To date, there have been 641 reported breaches of consumer data in the U.S. alone.xxiv Data breaches are no less prevalent in Canada: 36 of IT professionals surveyed reported that their companies had been the targets of data breaches.xxv

Most notably in 2014, hackers stole the card data of 56 million Home Depot customers. Despite an increase in data breaches in 2014, class action litigation alleging damages from negligence and intrusion into one&rsquo s privacy has decreased.xxvi In 2014, only the Home Depot class action was commenced. In that case, customers who used credit or debit cards between April and August 2014 claimed for damages.

Despite the trend of class actions being commenced in respect of data breaches, there has been a drop off in such claims in 2014. Why? One reason could be the lack of certainty among plaintiff side class action firms as to whether these proceedings will be certified &ndash none of the above mentioned cases have been tested by the courts.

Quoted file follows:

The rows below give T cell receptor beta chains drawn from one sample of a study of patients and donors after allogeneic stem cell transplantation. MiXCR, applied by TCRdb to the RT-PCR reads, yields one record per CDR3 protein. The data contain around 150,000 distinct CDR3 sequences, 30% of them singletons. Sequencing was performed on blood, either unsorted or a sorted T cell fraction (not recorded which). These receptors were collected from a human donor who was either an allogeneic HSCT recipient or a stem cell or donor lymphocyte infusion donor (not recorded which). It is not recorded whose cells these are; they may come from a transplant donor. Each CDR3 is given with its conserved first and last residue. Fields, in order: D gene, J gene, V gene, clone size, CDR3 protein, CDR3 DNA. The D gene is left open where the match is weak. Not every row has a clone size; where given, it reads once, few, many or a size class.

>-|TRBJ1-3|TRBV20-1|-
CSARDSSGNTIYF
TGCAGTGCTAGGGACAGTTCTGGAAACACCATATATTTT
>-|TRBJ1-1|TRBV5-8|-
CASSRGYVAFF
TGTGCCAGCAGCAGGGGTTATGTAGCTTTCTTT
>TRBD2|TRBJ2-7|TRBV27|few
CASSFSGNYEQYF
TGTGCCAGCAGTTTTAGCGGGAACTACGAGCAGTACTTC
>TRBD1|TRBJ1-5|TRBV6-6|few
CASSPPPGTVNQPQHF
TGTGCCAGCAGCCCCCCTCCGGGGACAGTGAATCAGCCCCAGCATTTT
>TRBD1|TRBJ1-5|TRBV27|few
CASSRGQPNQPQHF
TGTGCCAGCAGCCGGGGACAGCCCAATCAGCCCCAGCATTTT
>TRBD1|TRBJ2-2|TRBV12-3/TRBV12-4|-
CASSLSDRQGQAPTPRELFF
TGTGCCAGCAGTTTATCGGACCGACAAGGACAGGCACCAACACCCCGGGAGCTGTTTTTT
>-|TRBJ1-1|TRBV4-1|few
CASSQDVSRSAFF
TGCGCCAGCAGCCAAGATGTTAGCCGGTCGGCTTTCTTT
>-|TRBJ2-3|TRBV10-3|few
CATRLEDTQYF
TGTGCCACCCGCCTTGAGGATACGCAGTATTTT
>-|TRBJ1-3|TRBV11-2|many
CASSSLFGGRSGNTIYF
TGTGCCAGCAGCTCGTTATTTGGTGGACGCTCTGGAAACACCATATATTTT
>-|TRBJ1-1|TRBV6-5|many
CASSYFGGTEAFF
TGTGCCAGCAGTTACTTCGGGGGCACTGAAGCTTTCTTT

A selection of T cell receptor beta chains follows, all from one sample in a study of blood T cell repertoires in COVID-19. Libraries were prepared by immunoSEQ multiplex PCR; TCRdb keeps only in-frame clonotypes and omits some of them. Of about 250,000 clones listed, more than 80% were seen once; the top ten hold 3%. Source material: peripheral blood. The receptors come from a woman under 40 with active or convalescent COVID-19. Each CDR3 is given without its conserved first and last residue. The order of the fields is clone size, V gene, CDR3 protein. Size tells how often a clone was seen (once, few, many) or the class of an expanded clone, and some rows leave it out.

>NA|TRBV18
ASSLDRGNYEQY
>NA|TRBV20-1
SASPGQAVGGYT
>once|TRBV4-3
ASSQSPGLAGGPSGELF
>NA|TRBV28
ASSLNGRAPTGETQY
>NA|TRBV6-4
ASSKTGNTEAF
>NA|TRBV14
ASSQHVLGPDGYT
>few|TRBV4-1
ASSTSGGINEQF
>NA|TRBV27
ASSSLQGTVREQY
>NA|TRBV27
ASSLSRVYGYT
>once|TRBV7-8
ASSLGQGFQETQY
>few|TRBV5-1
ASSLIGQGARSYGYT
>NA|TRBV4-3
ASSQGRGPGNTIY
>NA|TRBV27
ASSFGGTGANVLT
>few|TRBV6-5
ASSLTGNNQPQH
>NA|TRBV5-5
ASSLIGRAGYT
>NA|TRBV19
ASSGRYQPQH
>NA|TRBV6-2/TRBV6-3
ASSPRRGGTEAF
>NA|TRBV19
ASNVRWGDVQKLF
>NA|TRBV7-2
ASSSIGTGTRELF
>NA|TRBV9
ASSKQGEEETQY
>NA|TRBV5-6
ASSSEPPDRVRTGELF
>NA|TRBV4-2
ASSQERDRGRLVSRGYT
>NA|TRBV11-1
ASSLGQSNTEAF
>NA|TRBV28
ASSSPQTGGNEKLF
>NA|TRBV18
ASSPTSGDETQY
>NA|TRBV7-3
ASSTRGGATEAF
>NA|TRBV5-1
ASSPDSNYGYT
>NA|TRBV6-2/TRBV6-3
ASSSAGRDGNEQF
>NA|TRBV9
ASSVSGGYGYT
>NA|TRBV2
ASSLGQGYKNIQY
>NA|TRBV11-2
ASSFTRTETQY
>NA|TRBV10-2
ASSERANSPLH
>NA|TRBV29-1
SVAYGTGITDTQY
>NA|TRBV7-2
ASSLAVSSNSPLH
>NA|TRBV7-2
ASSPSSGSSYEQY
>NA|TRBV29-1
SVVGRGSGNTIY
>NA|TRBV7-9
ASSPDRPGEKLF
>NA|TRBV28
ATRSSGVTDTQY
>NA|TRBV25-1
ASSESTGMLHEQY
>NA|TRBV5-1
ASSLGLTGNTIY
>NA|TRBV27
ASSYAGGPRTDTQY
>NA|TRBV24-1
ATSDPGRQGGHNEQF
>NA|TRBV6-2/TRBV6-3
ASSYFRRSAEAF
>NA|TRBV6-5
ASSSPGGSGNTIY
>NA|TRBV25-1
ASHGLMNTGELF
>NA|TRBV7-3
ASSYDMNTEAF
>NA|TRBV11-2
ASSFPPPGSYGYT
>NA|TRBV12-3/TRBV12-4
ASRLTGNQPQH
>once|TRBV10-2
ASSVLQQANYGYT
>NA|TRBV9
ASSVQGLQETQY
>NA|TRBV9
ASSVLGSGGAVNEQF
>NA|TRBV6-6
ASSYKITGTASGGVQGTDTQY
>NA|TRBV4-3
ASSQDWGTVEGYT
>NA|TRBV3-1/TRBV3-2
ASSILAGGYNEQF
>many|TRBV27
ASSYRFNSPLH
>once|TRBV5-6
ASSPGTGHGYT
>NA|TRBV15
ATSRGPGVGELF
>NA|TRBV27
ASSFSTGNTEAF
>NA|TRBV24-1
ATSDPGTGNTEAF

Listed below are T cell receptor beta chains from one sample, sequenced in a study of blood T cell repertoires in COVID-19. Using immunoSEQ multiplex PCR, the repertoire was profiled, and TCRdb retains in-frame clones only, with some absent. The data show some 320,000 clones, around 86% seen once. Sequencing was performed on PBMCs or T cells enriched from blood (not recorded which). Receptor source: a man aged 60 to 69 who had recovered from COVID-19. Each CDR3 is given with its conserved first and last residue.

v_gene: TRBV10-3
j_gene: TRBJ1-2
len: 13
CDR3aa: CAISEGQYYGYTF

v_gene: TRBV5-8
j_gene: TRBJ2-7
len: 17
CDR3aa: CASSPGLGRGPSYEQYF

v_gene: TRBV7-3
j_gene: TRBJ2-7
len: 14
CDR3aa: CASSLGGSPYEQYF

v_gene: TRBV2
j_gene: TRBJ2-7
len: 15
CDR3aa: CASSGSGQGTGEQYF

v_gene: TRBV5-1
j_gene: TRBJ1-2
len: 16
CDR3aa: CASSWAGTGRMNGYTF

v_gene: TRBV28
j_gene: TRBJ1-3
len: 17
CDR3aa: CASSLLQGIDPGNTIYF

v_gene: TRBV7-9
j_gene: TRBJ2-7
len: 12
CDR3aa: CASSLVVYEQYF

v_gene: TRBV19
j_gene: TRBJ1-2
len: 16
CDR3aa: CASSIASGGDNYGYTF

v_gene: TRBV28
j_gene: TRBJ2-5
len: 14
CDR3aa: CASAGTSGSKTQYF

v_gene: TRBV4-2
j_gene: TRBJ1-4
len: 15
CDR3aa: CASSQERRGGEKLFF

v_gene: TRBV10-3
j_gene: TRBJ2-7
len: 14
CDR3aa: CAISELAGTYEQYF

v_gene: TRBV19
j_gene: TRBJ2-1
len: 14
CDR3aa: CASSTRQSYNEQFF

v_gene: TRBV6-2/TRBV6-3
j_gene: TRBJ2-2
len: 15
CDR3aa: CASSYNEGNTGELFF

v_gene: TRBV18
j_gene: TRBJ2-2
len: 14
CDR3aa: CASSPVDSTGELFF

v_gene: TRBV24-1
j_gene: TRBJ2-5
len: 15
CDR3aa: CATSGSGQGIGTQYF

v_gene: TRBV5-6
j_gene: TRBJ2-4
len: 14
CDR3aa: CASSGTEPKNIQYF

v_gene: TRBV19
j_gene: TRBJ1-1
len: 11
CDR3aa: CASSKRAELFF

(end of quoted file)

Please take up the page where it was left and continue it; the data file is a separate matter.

It is hard to say if a class action is the best method for data breach claims. In assessing whether a class action is the preferable means, the courts will consider whether the process will achieve a just and effective remedy. With the increase of data breach incidences, companies have become better at recognizing breaches and taking immediate steps to remedy potential damage. When a company recognizes a breach of confidential data, notifies its customers promptly and implements remedies to mitigate or prevent losses, the courts may view these steps as an appropriate and efficient substitute to a class proceeding.

While there remains a risk of data breaches, the trend of class proceedings following such breaches will continue to be selective, due, in part, to the proactive and face saving steps taken by some of the companies under attack.